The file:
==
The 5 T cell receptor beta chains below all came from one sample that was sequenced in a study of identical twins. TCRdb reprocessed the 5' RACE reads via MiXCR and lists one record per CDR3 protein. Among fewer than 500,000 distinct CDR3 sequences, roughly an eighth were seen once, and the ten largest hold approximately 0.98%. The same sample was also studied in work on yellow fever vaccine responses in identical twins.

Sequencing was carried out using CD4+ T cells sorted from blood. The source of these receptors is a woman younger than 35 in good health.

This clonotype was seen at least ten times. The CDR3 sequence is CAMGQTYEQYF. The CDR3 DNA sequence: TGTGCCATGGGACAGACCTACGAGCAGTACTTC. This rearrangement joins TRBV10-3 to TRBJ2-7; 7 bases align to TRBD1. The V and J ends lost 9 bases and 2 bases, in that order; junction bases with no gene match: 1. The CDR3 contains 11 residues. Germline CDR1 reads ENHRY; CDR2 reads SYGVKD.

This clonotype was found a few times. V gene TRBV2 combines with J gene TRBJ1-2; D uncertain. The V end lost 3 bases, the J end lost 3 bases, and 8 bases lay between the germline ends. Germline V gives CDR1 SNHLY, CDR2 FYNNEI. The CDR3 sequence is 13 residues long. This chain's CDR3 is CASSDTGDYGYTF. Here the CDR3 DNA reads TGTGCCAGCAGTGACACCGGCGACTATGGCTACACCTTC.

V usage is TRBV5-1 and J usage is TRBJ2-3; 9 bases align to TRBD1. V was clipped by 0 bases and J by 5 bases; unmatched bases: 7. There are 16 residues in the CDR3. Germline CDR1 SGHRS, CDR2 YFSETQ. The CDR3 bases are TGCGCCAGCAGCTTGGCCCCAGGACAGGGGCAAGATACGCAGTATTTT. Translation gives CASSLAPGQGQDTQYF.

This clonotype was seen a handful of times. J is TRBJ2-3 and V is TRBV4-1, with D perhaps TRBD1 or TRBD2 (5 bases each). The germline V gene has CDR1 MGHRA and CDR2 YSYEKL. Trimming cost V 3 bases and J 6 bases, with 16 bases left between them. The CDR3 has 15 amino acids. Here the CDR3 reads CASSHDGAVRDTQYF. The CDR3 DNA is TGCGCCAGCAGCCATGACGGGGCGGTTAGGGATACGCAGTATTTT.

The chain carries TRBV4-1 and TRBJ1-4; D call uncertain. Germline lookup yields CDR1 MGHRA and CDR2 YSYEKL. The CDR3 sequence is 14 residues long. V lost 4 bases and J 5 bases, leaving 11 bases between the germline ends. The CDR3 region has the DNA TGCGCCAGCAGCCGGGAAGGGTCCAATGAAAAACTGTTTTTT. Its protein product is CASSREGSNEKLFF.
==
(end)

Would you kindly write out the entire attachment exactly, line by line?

The 5 T cell receptor beta chains below all came from one sample that was sequenced in a study of identical twins. TCRdb reprocessed the 5' RACE reads via MiXCR and lists one record per CDR3 protein. Among fewer than 500,000 distinct CDR3 sequences, roughly an eighth were seen once, and the ten largest hold approximately 0.98%. The same sample was also studied in work on yellow fever vaccine responses in identical twins.

Sequencing was carried out using CD4+ T cells sorted from blood. The source of these receptors is a woman younger than 35 in good health.

This clonotype was seen at least ten times. The CDR3 sequence is CAMGQTYEQYF. The CDR3 DNA sequence: TGTGCCATGGGACAGACCTACGAGCAGTACTTC. This rearrangement joins TRBV10-3 to TRBJ2-7; 7 bases align to TRBD1. The V and J ends lost 9 bases and 2 bases, in that order; junction bases with no gene match: 1. The CDR3 contains 11 residues. Germline CDR1 reads ENHRY; CDR2 reads SYGVKD.

This clonotype was found a few times. V gene TRBV2 combines with J gene TRBJ1-2; D uncertain. The V end lost 3 bases, the J end lost 3 bases, and 8 bases lay between the germline ends. Germline V gives CDR1 SNHLY, CDR2 FYNNEI. The CDR3 sequence is 13 residues long. This chain's CDR3 is CASSDTGDYGYTF. Here the CDR3 DNA reads TGTGCCAGCAGTGACACCGGCGACTATGGCTACACCTTC.

V usage is TRBV5-1 and J usage is TRBJ2-3; 9 bases align to TRBD1. V was clipped by 0 bases and J by 5 bases; unmatched bases: 7. There are 16 residues in the CDR3. Germline CDR1 SGHRS, CDR2 YFSETQ. The CDR3 bases are TGCGCCAGCAGCTTGGCCCCAGGACAGGGGCAAGATACGCAGTATTTT. Translation gives CASSLAPGQGQDTQYF.

This clonotype was seen a handful of times. J is TRBJ2-3 and V is TRBV4-1, with D perhaps TRBD1 or TRBD2 (5 bases each). The germline V gene has CDR1 MGHRA and CDR2 YSYEKL. Trimming cost V 3 bases and J 6 bases, with 16 bases left between them. The CDR3 has 15 amino acids. Here the CDR3 reads CASSHDGAVRDTQYF. The CDR3 DNA is TGCGCCAGCAGCCATGACGGGGCGGTTAGGGATACGCAGTATTTT.

The chain carries TRBV4-1 and TRBJ1-4; D call uncertain. Germline lookup yields CDR1 MGHRA and CDR2 YSYEKL. The CDR3 sequence is 14 residues long. V lost 4 bases and J 5 bases, leaving 11 bases between the germline ends. The CDR3 region has the DNA TGCGCCAGCAGCCGGGAAGGGTCCAATGAAAAACTGTTTTTT. Its protein product is CASSREGSNEKLFF.